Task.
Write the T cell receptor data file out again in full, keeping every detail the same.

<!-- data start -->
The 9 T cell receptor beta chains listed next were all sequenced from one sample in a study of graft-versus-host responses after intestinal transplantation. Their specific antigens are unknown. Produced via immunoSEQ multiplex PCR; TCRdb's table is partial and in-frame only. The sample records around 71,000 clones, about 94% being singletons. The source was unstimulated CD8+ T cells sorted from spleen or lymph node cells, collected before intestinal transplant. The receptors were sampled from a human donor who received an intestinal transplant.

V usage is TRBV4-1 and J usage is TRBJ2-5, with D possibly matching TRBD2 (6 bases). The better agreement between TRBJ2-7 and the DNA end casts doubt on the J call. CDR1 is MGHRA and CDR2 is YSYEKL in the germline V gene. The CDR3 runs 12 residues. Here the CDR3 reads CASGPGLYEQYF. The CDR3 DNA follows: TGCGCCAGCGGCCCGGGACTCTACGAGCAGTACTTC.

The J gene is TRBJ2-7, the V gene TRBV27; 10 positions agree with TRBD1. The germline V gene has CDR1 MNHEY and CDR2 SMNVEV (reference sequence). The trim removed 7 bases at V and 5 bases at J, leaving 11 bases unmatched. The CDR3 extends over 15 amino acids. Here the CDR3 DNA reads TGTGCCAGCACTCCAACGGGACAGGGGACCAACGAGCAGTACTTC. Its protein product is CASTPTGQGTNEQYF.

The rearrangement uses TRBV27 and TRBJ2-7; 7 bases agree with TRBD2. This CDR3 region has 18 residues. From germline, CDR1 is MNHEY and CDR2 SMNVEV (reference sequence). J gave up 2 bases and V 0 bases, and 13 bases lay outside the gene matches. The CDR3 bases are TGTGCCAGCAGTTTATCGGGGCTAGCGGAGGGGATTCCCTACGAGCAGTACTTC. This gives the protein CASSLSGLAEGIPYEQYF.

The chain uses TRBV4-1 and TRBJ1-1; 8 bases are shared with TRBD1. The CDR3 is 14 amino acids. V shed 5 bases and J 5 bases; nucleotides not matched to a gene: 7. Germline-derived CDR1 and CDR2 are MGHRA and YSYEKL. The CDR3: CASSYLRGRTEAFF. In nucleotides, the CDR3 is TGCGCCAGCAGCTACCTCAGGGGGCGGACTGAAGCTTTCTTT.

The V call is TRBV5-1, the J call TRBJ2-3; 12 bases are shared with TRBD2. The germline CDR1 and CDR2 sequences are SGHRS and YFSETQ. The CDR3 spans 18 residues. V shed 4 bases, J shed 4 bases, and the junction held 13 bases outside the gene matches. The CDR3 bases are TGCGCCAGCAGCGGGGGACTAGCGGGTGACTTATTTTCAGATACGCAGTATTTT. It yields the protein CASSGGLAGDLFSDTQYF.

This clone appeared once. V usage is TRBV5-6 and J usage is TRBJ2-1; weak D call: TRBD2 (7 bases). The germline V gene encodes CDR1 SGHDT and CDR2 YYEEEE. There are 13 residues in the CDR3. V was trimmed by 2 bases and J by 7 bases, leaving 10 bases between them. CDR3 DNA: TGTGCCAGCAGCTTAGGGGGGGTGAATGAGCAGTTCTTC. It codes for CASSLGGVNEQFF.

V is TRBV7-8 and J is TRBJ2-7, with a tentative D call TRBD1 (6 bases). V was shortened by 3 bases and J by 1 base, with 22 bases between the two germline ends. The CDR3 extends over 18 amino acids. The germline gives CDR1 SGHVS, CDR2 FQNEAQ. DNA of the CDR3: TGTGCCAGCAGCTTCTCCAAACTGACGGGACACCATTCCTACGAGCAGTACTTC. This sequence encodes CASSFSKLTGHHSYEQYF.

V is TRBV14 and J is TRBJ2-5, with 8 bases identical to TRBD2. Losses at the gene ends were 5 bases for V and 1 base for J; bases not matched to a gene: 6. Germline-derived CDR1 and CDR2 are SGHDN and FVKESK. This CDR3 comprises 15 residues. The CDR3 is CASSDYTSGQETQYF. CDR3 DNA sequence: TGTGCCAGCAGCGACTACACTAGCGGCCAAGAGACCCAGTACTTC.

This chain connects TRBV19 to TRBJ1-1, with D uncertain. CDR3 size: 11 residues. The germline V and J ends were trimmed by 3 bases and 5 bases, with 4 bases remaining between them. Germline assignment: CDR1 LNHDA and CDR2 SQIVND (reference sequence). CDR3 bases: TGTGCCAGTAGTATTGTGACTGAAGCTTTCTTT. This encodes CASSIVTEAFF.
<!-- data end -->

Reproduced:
The 9 T cell receptor beta chains listed next were all sequenced from one sample in a study of graft-versus-host responses after intestinal transplantation. Their specific antigens are unknown. Produced via immunoSEQ multiplex PCR; TCRdb's table is partial and in-frame only. The sample records around 71,000 clones, about 94% being singletons. The source was unstimulated CD8+ T cells sorted from spleen or lymph node cells, collected before intestinal transplant. The receptors were sampled from a human donor who received an intestinal transplant.

V usage is TRBV4-1 and J usage is TRBJ2-5, with D possibly matching TRBD2 (6 bases). The better agreement between TRBJ2-7 and the DNA end casts doubt on the J call. CDR1 is MGHRA and CDR2 is YSYEKL in the germline V gene. The CDR3 runs 12 residues. Here the CDR3 reads CASGPGLYEQYF. The CDR3 DNA follows: TGCGCCAGCGGCCCGGGACTCTACGAGCAGTACTTC.

The J gene is TRBJ2-7, the V gene TRBV27; 10 positions agree with TRBD1. The germline V gene has CDR1 MNHEY and CDR2 SMNVEV (reference sequence). The trim removed 7 bases at V and 5 bases at J, leaving 11 bases unmatched. The CDR3 extends over 15 amino acids. Here the CDR3 DNA reads TGTGCCAGCACTCCAACGGGACAGGGGACCAACGAGCAGTACTTC. Its protein product is CASTPTGQGTNEQYF.

The rearrangement uses TRBV27 and TRBJ2-7; 7 bases agree with TRBD2. This CDR3 region has 18 residues. From germline, CDR1 is MNHEY and CDR2 SMNVEV (reference sequence). J gave up 2 bases and V 0 bases, and 13 bases lay outside the gene matches. The CDR3 bases are TGTGCCAGCAGTTTATCGGGGCTAGCGGAGGGGATTCCCTACGAGCAGTACTTC. This gives the protein CASSLSGLAEGIPYEQYF.

The chain uses TRBV4-1 and TRBJ1-1; 8 bases are shared with TRBD1. The CDR3 is 14 amino acids. V shed 5 bases and J 5 bases; nucleotides not matched to a gene: 7. Germline-derived CDR1 and CDR2 are MGHRA and YSYEKL. The CDR3: CASSYLRGRTEAFF. In nucleotides, the CDR3 is TGCGCCAGCAGCTACCTCAGGGGGCGGACTGAAGCTTTCTTT.

The V call is TRBV5-1, the J call TRBJ2-3; 12 bases are shared with TRBD2. The germline CDR1 and CDR2 sequences are SGHRS and YFSETQ. The CDR3 spans 18 residues. V shed 4 bases, J shed 4 bases, and the junction held 13 bases outside the gene matches. The CDR3 bases are TGCGCCAGCAGCGGGGGACTAGCGGGTGACTTATTTTCAGATACGCAGTATTTT. It yields the protein CASSGGLAGDLFSDTQYF.

This clone appeared once. V usage is TRBV5-6 and J usage is TRBJ2-1; weak D call: TRBD2 (7 bases). The germline V gene encodes CDR1 SGHDT and CDR2 YYEEEE. There are 13 residues in the CDR3. V was trimmed by 2 bases and J by 7 bases, leaving 10 bases between them. CDR3 DNA: TGTGCCAGCAGCTTAGGGGGGGTGAATGAGCAGTTCTTC. It codes for CASSLGGVNEQFF.

V is TRBV7-8 and J is TRBJ2-7, with a tentative D call TRBD1 (6 bases). V was shortened by 3 bases and J by 1 base, with 22 bases between the two germline ends. The CDR3 extends over 18 amino acids. The germline gives CDR1 SGHVS, CDR2 FQNEAQ. DNA of the CDR3: TGTGCCAGCAGCTTCTCCAAACTGACGGGACACCATTCCTACGAGCAGTACTTC. This sequence encodes CASSFSKLTGHHSYEQYF.

V is TRBV14 and J is TRBJ2-5, with 8 bases identical to TRBD2. Losses at the gene ends were 5 bases for V and 1 base for J; bases not matched to a gene: 6. Germline-derived CDR1 and CDR2 are SGHDN and FVKESK. This CDR3 comprises 15 residues. The CDR3 is CASSDYTSGQETQYF. CDR3 DNA sequence: TGTGCCAGCAGCGACTACACTAGCGGCCAAGAGACCCAGTACTTC.

This chain connects TRBV19 to TRBJ1-1, with D uncertain. CDR3 size: 11 residues. The germline V and J ends were trimmed by 3 bases and 5 bases, with 4 bases remaining between them. Germline assignment: CDR1 LNHDA and CDR2 SQIVND (reference sequence). CDR3 bases: TGTGCCAGTAGTATTGTGACTGAAGCTTTCTTT. This encodes CASSIVTEAFF.